Workers from the Hainan Power Grid Co., Ltd are installing artificial nests on power lines in Haikou to protect birds.
Altogether 1,000 artificial nests will be installed this year to protect wild birds and ensure electricity transmission.
Birds’ nests on power lines are often the cause of minor fires and power outages. These fires usually start the same way: the birds build their nest on top of a utility pole. When a stray twig, pile of excrement, or the birds themselves touch the wrong piece of equipment, an electrical current is formed.
The heat from the connection results in a flame that causes the birds’ nest, essentially a pile of kindling, to catch fire.
There is no official count of how often birds’ nests spark electrical fires, but according to some estimates, thousands of buildings lose power each year due to nests built in the wrong places.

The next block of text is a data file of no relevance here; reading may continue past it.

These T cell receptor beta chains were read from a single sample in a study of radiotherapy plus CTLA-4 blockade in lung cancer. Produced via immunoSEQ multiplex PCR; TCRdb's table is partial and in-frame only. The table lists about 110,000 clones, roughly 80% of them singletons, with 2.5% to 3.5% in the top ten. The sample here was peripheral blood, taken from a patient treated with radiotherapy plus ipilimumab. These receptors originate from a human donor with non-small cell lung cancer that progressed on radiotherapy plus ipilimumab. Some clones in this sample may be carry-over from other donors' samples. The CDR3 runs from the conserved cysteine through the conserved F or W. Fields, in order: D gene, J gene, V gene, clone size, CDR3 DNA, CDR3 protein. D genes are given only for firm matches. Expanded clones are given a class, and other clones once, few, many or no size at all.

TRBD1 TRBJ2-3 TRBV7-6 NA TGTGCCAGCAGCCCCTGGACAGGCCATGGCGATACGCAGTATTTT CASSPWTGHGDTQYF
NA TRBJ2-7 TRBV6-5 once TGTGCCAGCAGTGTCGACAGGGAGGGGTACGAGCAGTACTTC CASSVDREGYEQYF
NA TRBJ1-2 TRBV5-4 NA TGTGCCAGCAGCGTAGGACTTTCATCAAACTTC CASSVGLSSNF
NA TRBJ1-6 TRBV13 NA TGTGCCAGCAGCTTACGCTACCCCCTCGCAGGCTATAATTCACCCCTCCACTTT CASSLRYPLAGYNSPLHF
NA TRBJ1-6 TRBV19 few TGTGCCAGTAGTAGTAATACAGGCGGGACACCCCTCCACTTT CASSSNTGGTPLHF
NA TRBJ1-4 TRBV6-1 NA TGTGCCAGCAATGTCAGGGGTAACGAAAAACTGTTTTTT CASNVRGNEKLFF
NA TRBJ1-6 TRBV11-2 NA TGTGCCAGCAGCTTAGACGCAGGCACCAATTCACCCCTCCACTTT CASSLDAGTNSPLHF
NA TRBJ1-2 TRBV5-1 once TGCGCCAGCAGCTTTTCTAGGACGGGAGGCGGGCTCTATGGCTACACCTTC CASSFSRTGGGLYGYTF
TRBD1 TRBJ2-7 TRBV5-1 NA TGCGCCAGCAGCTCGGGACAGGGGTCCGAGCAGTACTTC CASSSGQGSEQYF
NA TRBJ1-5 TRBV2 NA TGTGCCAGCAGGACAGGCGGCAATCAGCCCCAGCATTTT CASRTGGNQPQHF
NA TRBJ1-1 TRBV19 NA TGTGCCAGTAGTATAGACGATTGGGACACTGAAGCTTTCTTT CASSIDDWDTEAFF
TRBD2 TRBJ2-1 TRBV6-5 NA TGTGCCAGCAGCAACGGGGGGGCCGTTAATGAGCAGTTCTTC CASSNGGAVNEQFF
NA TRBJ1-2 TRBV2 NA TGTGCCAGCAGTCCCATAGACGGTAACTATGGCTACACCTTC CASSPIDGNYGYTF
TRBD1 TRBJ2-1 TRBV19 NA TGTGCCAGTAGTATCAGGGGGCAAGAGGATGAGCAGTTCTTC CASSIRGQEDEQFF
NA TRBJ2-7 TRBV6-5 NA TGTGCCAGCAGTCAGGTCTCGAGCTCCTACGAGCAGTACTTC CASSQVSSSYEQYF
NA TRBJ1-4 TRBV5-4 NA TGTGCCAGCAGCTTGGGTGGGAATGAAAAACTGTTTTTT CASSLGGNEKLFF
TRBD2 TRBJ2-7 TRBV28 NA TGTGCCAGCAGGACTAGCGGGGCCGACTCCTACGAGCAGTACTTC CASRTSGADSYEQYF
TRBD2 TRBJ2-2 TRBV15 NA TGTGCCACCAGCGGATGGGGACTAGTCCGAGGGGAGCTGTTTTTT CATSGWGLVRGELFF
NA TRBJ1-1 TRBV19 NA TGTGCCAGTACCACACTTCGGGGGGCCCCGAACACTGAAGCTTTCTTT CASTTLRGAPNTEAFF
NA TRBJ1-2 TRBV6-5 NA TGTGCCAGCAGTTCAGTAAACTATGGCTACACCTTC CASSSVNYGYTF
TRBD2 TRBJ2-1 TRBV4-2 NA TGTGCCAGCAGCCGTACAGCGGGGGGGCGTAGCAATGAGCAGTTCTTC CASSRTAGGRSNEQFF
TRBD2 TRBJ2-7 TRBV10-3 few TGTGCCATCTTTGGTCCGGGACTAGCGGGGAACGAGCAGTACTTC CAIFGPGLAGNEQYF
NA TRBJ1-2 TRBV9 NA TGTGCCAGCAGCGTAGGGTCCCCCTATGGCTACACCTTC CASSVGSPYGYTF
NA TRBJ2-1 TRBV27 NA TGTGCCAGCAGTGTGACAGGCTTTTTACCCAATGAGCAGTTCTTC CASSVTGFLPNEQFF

Electrical utility structures worldwide provide nesting substrates for many bird species, including osprey, eagles, hawks, ravens, and king-birds.
Nests may be located on distribution and transmission poles, as well as substations.
Depending on where nests are located, they pose not only fire and power outage risks, but also a serious risk of electrocution to the birds.
There’s an estimated 43 million miles of power lines in the world today, and bird deaths from electrocution are suspected to run to the hundreds of thousands if not millions globally each year.
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